Tanaka points out that many of the karayuki-san of poor family background in Nagasaki were sold by their parents to procurers and then sent to various places in the Asia-Pacific region. The protocols in place for the karayuki-san and the WWII comfort women were in many ways similar. Whenever they engaged a client, the kayayuki-san , just like the WWII comfort women, received a ticket, indicating that a payment had been made.
The original exclusively Japanese karayuki-san staffed sex industry proved to be a lucrative source of foreign reserves for Japan. Sarah Soh, nevertheless, points out that three major differences existed between the karayuki-san and those conscripted into the comfort women system:. The Ianjo or comfort stations were managed by the Japanese military; 3. Ianfu , many of whom were not ethnically Japanese, faced more violent attacks than the karayuki-san who were. According to China, the documents provide ironclad proof that the Japanese military forced Asian women to work in front-line brothels before and during World War II.
In June , more official documents were made public from the government of Japan's archives, documenting sexual violence and women forced into sexual slavery, committed by Imperial Japanese soldiers in French Indochina and Indonesia. New documents discovered in China shed light on facilities inside comfort stations operated within a Japanese army compound, and the conditions of the Korean comfort women.
Documents were discovered verifying the Japanese Army as the funding agency for purchasing some comfort women. Documents were found in Shanghai that showed details of how the Japanese Army went about opening comfort stations for Japanese troops in occupied Shanghai. Documents included the Tianjin Municipal Archives from the archival files of the Japanese government and the Japanese police during the periods of the occupation in World War II.
Municipal archives from Shanghai and Nanjing were also examined. One conclusion reached was that the relevant archives in Korea are distorted. A conclusion of the study was that the Japanese Imperial government, and the colonial government in Korea, tried to avoid recording the illegal mobilization of comfort women. It was concluded that they burned most of the records immediately before the surrender; but, the study confirmed that some documents and records survived.
Professor Su Jiliang concludes that during the seven-year period from to , "comfort women" in the territory occupied by the Japanese numbered , to ,, among whom the Chinese were the largest group, about , Vast amounts of material pertaining to war crimes, and the responsibility of the nation's highest leaders, were destroyed on the orders of the Japanese government at the end of the war. Based on these estimates, most international media sources quote about , young women were kidnapped by Japanese soldiers to serve in military brothels.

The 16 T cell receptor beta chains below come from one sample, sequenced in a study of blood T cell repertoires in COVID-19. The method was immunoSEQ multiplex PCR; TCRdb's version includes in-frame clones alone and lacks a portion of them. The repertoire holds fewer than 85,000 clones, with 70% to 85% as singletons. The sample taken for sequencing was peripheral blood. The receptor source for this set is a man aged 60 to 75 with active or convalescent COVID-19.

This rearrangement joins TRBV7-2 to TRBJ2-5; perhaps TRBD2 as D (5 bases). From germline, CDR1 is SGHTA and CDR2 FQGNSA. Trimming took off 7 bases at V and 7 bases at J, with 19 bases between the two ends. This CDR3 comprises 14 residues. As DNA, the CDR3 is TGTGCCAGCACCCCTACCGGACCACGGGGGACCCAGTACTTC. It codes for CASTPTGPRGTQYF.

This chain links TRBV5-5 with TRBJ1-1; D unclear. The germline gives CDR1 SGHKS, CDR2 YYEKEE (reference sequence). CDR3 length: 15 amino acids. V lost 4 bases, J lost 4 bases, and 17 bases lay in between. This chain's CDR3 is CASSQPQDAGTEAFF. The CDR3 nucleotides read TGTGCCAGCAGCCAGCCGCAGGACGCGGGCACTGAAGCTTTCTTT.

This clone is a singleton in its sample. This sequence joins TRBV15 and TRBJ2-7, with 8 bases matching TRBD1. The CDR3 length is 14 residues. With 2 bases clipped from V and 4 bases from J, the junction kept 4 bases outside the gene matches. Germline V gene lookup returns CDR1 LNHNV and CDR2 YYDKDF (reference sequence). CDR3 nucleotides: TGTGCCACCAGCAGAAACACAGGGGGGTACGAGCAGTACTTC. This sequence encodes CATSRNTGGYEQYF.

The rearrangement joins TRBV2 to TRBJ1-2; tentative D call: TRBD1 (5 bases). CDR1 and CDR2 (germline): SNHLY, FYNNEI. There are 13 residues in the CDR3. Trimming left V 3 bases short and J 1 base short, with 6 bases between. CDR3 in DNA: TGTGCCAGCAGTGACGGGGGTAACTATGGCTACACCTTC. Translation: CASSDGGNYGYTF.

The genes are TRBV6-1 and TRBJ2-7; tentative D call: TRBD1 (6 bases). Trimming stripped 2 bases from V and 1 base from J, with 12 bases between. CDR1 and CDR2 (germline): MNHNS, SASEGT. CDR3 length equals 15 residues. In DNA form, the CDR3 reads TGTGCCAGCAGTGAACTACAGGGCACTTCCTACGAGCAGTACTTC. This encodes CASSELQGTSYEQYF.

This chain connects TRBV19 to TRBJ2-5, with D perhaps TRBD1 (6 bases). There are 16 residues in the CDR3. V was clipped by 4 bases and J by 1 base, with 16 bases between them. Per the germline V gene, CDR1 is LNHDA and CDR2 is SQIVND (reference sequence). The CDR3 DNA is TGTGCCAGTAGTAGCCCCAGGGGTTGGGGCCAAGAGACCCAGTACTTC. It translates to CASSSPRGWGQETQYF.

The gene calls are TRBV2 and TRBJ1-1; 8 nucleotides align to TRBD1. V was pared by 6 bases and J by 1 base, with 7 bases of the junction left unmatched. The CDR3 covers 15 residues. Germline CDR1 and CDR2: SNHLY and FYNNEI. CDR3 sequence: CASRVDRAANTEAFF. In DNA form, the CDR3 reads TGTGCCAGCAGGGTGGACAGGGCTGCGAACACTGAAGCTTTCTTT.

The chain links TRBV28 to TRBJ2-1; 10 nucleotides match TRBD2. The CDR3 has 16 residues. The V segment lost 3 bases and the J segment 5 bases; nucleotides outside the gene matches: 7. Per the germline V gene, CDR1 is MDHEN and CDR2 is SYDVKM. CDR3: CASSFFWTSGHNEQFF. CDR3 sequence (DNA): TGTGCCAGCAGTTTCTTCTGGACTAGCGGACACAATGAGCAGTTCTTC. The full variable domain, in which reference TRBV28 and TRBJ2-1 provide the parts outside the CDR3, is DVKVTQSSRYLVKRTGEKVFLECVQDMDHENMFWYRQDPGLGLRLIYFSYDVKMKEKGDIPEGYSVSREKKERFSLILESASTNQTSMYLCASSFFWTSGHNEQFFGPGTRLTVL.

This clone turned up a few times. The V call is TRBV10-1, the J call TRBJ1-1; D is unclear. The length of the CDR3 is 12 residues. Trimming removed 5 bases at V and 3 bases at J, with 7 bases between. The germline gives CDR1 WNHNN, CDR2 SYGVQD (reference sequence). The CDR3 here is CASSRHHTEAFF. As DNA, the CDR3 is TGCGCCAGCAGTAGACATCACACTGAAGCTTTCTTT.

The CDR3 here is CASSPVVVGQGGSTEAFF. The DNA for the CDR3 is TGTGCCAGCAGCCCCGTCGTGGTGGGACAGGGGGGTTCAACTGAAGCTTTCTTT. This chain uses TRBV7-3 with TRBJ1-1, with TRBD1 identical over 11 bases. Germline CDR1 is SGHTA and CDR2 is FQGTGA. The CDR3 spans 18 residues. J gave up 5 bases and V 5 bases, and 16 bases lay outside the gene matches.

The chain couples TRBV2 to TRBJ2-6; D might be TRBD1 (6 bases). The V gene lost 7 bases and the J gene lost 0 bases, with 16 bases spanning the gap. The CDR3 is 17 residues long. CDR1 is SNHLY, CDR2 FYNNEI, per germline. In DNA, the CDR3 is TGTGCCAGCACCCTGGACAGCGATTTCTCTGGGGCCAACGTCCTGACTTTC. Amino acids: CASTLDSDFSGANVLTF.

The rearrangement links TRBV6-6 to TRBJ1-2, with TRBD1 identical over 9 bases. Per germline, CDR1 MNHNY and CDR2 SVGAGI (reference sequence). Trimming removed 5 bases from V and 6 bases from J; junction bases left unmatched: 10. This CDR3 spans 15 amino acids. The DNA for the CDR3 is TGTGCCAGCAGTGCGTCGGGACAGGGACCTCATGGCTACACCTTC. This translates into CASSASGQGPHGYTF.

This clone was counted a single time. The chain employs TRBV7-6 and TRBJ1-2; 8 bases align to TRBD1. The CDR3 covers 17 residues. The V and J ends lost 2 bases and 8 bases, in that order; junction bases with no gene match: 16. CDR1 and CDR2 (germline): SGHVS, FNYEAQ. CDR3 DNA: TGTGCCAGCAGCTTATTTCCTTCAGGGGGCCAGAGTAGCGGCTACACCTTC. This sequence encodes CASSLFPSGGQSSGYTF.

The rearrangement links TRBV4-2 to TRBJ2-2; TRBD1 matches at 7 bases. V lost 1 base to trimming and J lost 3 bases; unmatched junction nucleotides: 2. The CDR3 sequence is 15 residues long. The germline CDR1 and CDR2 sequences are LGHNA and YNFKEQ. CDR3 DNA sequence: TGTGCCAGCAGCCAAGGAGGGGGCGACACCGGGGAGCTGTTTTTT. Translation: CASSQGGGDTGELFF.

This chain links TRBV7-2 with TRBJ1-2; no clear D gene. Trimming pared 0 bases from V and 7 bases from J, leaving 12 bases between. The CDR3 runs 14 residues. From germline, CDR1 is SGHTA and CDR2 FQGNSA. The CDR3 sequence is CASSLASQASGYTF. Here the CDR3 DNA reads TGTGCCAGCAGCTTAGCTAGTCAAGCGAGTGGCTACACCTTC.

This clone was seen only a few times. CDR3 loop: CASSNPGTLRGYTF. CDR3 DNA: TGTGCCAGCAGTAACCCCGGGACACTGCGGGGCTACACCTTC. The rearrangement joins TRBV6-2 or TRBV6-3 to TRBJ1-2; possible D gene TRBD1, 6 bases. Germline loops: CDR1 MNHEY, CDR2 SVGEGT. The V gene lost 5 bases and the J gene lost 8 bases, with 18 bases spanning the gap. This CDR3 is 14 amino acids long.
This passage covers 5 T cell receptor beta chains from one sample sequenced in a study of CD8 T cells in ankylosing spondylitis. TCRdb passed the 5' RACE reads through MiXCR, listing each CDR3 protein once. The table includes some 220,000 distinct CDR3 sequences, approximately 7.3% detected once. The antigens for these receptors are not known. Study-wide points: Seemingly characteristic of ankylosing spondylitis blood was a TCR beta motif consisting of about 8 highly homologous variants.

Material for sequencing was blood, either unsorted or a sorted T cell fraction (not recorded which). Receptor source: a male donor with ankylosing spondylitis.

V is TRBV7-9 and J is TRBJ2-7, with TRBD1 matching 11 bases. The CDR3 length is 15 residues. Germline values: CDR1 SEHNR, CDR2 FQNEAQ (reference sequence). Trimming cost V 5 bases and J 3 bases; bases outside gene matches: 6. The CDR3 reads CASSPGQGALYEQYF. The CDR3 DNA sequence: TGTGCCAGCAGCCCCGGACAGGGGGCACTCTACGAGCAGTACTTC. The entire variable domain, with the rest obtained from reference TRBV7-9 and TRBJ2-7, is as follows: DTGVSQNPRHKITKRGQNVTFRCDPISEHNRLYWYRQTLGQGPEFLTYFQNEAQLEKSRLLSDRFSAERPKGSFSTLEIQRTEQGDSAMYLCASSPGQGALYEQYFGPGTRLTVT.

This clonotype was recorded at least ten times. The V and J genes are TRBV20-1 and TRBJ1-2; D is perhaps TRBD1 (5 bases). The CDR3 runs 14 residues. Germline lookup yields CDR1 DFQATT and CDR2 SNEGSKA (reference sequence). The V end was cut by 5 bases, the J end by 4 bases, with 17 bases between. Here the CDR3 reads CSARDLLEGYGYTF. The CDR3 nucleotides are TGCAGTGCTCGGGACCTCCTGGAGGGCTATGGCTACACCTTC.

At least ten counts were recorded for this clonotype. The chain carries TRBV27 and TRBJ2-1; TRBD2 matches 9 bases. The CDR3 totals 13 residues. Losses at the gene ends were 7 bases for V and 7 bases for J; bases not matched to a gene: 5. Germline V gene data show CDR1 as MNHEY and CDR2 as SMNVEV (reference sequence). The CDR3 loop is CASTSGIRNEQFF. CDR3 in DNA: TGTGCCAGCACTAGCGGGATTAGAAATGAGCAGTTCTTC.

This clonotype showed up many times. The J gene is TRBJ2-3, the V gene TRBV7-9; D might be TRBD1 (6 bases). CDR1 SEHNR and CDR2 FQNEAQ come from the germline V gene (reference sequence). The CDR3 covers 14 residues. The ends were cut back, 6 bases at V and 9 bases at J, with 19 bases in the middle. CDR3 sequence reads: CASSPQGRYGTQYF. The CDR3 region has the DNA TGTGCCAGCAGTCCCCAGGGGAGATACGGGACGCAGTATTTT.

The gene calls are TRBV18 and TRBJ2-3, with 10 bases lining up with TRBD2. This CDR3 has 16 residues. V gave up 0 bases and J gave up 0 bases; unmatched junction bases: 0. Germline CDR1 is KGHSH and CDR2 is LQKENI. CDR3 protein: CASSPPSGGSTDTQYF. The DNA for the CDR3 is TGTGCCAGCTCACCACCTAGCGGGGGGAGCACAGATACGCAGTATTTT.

The BBC quotes ", to ,", and the International Commission of Jurists quotes "estimates of historians of , to , women. According to Hata, the total number of government-regulated prostitutes in Japan was only , during World War II. In further analysis of the Imperial Army medical records for venereal disease treatment from , Yoshimi concluded that if the percentages of women treated reflected the general makeup of the total comfort women population, Korean women comprised In , Bruce Cumings , a historian of Korea, wrote that Japan had forced quotas to supply the comfort women program, and that Korean men helped recruit the victims.
Cumings stated that between , and , Korean girls and women were recruited. A Dutch government study described how the Japanese military itself seized the women by force in the Dutch East Indies. The women forced into prostitution may therefore be much higher than the Dutch record have previously indicated.
The number of Dutch women that were sexually assaulted or molested were also largely ignored. Besides Dutch women, many Javanese were also recruited from Indonesia as comfort women including around East Timorese women and girls who also used as sexual slaves. Interviews conducted with former comfort women also suggest that some women came from the island of Flores. After the war, many Javanese comfort women who survived stayed in the locations where they had been trafficked to and became integrated into local populations.
Melanesian women from New Guinea were also used as comfort women. Local women were recruited from Rabaul as comfort women, along with a small number of mixed Japanese-Papuan women born to Japanese fathers and Papuan mothers. To date, only one Japanese woman has published her testimony. This was done in , when a former comfort woman forced to work for Showa soldiers in Taiwan published her memoirs under the pseudonym of Suzuko Shirota.
Approximately three quarters of comfort women died, and most survivors were left infertile due to sexual trauma or sexually transmitted diseases. I was told if I were drafted, I could earn lots of money in a textile factory The first day I was raped and the rapes never stopped I was born a woman but never lived as a woman I feel sick when I come close to a man.
Not just Japanese men, but all men-even my own husband who saved me from the brothel. I shiver whenever I see a Japanese flag Why should I feel ashamed?